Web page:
The Centennial Challenges are NASA’s prizes for the citizen inventor. Through open competitions, we seek novel solutions from diverse sources in technology challenges of interest to NASA and the nation. Competitions are open to anyone, and teams have included small businesses, university students, independent groups, and individual inventors.

Paul’s Robotics, a student team from Worcester Polytechnic Institute, beat 22 others to win $500,000 in the Regolith Excavation Challenge.
Since 2005, when the program began, we have held 19 competition events and have awarded $4.5 million in prizes to 13 different teams. NASA provided the prize funds, and non-profit partner organizations manage the challenges at no cost to the government.

Last year was an especially fruitful year, as prizes were finally claimed in some of the most demanding challenges after several years of competition. Five competition events were held with winners in four of them, for a total of $3.65 million in prizes.

2009 Challenge Winners

The Strong Tether Challenge, for super-strong materials, was held last August in Seattle, WA. There were no winners, but an impressive, two-meter-long carbon nanotube loop was entered. The Strong Tether Challenge will continue in 2010 with $2 million in prize money available and a new set of rules that is expected to attract a bigger field. The Spaceward Foundation manages the Strong Tether Challenge.

The Regolith Excavation Challenge, held in October with 23 teams, was the largest competitive field yet for a Centennial Challenges event. The contest was conducted at the new Lunar Regolith Testbed at the NASA Research Park in Mountain View, CA, and was managed by the California Space Education and Workforce Institute. After three years of unsuccessful attempts, all of the prizes were won by veteran teams, including the first-place prize of $500,000 earned by Paul’s Robotics, a team of college students from Worcester Polytechnic Institute (Worcester, MA).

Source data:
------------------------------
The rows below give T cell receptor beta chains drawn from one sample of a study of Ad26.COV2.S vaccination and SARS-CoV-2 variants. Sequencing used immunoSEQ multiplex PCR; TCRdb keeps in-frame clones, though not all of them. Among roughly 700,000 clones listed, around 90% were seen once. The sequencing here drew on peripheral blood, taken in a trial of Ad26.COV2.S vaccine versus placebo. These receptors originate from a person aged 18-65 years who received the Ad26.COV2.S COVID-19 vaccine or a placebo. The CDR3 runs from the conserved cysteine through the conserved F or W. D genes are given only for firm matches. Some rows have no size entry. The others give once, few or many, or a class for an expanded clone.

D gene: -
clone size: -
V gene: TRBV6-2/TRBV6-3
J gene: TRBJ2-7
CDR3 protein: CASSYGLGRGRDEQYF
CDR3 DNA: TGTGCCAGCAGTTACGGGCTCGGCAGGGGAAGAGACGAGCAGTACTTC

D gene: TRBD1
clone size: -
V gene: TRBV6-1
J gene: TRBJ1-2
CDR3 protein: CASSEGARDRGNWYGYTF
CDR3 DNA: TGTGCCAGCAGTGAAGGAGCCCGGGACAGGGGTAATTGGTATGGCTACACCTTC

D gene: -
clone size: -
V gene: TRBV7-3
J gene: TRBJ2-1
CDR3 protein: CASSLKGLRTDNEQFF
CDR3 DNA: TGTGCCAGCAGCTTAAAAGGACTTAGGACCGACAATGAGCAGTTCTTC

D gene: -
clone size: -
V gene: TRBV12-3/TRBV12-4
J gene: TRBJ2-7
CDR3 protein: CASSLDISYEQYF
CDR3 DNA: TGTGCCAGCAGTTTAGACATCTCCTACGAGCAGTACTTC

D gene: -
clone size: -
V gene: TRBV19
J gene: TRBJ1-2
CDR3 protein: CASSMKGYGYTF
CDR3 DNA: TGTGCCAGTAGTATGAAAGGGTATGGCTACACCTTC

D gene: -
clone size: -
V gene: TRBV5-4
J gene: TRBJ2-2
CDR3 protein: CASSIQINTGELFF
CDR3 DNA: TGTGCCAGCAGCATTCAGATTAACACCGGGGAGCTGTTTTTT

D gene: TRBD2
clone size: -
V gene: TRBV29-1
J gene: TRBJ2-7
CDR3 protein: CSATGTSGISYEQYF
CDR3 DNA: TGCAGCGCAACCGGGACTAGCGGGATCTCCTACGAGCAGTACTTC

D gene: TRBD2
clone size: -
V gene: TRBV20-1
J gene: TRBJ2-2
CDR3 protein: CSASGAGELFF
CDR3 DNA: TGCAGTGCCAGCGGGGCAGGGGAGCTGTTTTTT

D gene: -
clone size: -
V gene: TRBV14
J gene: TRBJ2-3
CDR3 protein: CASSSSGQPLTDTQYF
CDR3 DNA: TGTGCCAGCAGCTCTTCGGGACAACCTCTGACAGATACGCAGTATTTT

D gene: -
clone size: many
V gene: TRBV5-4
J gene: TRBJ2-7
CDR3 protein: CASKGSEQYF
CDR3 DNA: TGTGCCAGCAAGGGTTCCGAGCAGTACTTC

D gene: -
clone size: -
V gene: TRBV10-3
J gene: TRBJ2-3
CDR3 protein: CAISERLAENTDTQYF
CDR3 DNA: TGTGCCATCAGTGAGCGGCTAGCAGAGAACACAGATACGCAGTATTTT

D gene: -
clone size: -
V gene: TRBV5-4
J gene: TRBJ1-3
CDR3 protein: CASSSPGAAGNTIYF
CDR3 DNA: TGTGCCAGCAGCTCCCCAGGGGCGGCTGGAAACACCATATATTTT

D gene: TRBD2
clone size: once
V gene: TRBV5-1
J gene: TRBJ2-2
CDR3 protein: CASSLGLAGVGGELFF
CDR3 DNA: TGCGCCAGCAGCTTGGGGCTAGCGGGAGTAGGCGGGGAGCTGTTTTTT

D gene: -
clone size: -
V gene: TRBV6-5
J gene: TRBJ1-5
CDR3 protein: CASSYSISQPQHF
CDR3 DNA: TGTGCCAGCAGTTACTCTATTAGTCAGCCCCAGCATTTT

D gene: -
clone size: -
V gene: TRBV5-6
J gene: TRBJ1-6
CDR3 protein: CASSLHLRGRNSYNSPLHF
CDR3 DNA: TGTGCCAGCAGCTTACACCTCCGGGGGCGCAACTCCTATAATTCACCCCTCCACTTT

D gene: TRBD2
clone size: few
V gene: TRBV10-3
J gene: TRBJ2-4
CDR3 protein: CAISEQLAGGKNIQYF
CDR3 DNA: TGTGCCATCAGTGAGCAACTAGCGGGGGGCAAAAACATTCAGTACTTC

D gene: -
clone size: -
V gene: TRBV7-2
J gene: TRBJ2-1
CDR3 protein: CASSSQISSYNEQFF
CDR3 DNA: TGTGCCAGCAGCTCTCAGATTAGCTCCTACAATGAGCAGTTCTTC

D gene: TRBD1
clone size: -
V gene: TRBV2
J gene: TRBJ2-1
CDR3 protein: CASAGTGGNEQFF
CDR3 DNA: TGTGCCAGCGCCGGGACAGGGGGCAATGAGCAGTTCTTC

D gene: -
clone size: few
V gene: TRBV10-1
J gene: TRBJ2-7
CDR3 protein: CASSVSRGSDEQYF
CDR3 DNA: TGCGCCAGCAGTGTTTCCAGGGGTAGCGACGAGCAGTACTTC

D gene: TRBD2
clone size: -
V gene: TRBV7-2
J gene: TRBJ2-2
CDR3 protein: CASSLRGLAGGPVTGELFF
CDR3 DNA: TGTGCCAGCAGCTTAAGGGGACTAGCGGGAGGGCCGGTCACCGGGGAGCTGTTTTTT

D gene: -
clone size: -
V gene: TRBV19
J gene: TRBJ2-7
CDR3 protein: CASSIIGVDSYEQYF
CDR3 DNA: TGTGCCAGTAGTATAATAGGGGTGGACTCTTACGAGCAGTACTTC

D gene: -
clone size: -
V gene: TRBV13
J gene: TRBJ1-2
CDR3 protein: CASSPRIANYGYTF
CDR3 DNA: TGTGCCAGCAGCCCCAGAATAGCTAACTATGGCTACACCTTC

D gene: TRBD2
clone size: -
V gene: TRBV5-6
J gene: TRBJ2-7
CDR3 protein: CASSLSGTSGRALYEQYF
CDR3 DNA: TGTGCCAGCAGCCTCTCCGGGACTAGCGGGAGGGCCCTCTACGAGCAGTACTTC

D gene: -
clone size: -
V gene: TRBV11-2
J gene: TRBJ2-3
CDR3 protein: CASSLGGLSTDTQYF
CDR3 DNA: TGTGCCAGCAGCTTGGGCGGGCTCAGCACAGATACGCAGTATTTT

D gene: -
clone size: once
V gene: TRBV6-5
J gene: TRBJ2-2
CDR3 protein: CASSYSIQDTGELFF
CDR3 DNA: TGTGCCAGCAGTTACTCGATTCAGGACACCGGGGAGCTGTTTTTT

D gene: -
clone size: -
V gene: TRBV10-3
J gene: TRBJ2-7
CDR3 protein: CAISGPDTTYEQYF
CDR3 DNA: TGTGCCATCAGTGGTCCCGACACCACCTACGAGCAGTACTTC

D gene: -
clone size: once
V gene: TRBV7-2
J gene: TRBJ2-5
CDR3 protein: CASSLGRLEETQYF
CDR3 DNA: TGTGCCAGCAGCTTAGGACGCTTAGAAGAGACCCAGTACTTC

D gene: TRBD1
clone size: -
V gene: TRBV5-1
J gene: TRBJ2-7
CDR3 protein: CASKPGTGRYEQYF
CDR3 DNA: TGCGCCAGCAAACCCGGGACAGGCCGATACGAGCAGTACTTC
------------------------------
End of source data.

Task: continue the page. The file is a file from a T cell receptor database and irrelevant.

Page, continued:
LaserMotive climbed to one kilometer with beamed power to win $900,000 in the Power Beaming Challenge.
The fourth year of the Lunar Lander Challenge had a new format and an exciting climax. This year, there was an open period from July through October in which teams could schedule their flight attempts at their own facilities. Armadillo Aerospace, the long-time front-runner, flew first on a rainy day in September in Caddo Mills, TX, and completed the requirements for the $1,000,000 Level Two first-place prize. But the prize money would be awarded at the end of the open period to the successful teams based on landing accuracy as a tiebreaker. In early October, Masten Space Systems of Mojave, CA flew their “Xombie” vehicle to claim the remaining second-place prize for Level One. Then, at the end of October, they successfully completed the Level Two flight sequence with their “Xoie” vehicle, and with amazing landing accuracy, edged out Armadillo Aerospace for first place. Both Masten Space Systems and Armadillo Aerospace have continued to fly their vehicles to higher altitudes in the months since the challenge ended. The X Prize Foundation managed the Lunar Lander Challenge.

The 2009 Power Beaming Challenge provided the spectacle of a vertical cable suspended in the sky under a helicopter 4,300 feet above the dry lakebed at the NASA Dryden Flight Research Center in California. Since 2005, no team has met the challenge of driving a robot up an increasingly higher vertical cable using only power transmitted from the ground, without wires. This year, with the goal at one kilometer, LaserMotive LLC from Seattle met the challenge at an average speed of almost 4 meters per second and won $900,000. A prize purse of $1.1 million remains for the next round, and that can be won by a team that can reach the one-kilometer height at an average speed of over 5 meters per second. The Spaceward Foundation manages the Power Beaming Challenge.

The final competition for 2009 was the Astronaut Glove Challenge, managed by Volanz Aerospace, and held this year in Titusville, FL. In 2007, the challenge was to construct an inner pressure-suit glove that was more flexible than the current NASA spacesuit glove, and in 2009, competitors had to provide a similarly flexible outer glove layer as well. Peter Homer of Southwest Harbor, ME repeated his success from 2007 by again winning the first-place prize of $250,000. Ted Southern of Brooklyn, NY won second place.

In July 2009, NASA and the Comparative Aircraft Flight Efficiency Foundation announced the new Green Flight Challenge for an aircraft that can travel 200 miles in less than two hours with efficiency equivalent to 200 passenger miles per gallon. The competition to demonstrate such an aircraft will be held in July 2011 in Santa Rosa, CA. A number of teams have already registered to compete.

More Information

NASA expects to announce several new prize challenges in 2010. Further information on those new competitions and the ongoing challenges can be found online at

NASA Tech Briefs Magazine

This article first appeared in the May, 2010 issue of NASA Tech Briefs Magazine.

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